I would like to know about a strategy for estimating sample sizes when you're not concerned with statistical significance hypothesis testing (e.g. along the lines in Abandon statistical signficance - McShane et. al.)
e.g. I have a control (C) and a treatment group (T). I would like to test the hypothesis that the treatment group mean is larger than the control group mean and to estimate an effect size. I have some prior information that suggests the difference in means is $\tau = 0.5$. I have a homogenous population to choose from (so that stratifying is not a problem).
I have no intention of doing null hypothesis significance testing so I won't be rejecting/accepting alternative hypotheses. Basing my sample size calculation on type I and type II errors is therefore out.
I do however intend to report a p value for the null hypothesis of the control and treatment being equal, as well as standard errors on the effect size estimates.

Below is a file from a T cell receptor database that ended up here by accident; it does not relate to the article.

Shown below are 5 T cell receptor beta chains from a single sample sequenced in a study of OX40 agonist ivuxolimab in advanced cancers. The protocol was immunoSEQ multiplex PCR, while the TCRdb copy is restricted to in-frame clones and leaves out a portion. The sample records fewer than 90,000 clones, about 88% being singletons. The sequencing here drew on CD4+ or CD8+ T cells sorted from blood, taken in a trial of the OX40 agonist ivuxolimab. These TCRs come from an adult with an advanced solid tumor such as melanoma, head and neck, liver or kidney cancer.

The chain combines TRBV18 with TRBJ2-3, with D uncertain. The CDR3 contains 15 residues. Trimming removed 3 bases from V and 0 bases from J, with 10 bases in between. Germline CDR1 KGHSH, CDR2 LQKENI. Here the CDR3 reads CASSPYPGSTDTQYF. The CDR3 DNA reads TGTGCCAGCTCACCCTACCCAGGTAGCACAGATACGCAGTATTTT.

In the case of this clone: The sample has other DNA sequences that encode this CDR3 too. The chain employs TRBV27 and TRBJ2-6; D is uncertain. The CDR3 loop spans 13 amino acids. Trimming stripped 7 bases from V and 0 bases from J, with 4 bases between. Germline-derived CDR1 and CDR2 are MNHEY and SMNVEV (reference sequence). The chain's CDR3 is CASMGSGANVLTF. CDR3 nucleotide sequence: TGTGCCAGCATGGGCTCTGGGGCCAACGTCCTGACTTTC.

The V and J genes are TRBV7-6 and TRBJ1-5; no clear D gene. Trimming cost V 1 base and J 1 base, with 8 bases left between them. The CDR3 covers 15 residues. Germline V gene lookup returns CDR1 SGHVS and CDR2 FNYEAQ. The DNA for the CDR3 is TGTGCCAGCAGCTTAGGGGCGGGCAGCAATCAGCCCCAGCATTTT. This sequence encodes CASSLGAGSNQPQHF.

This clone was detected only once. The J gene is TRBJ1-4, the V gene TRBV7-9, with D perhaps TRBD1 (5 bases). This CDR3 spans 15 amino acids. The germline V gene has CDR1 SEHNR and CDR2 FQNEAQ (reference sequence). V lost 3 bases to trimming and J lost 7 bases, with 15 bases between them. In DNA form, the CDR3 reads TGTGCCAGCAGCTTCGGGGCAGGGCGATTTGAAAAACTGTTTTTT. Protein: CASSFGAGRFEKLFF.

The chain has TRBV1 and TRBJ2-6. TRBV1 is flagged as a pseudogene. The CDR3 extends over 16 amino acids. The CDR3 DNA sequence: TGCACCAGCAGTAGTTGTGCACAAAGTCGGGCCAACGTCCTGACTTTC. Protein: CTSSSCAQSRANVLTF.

My thoughts on estimating and justifying a sample size are as follows:
- Choose a sample size $n$ based the standard error ($s.e.$) and the assumed variance ($\sigma^2$). e.g. $$ n = \sigma^2/s.e.^2 $$
- The standard error shouldn't be so large as to be meaningless.
- The standard error shouldn't be so small as to be impractical.
My question is: how do a expand on points 2 and to some extent 3 above without recourse to statistical significance?
I can make comparisons of the $s.e.$ to things like: 1. measurement uncertainty (i.e. there's no point making it less than measurement uncertainty); 2. to practically significantly differences, (e.g. $s.e. < $ practically significant difference).
Anything else I'm missing?
Thanks in advance.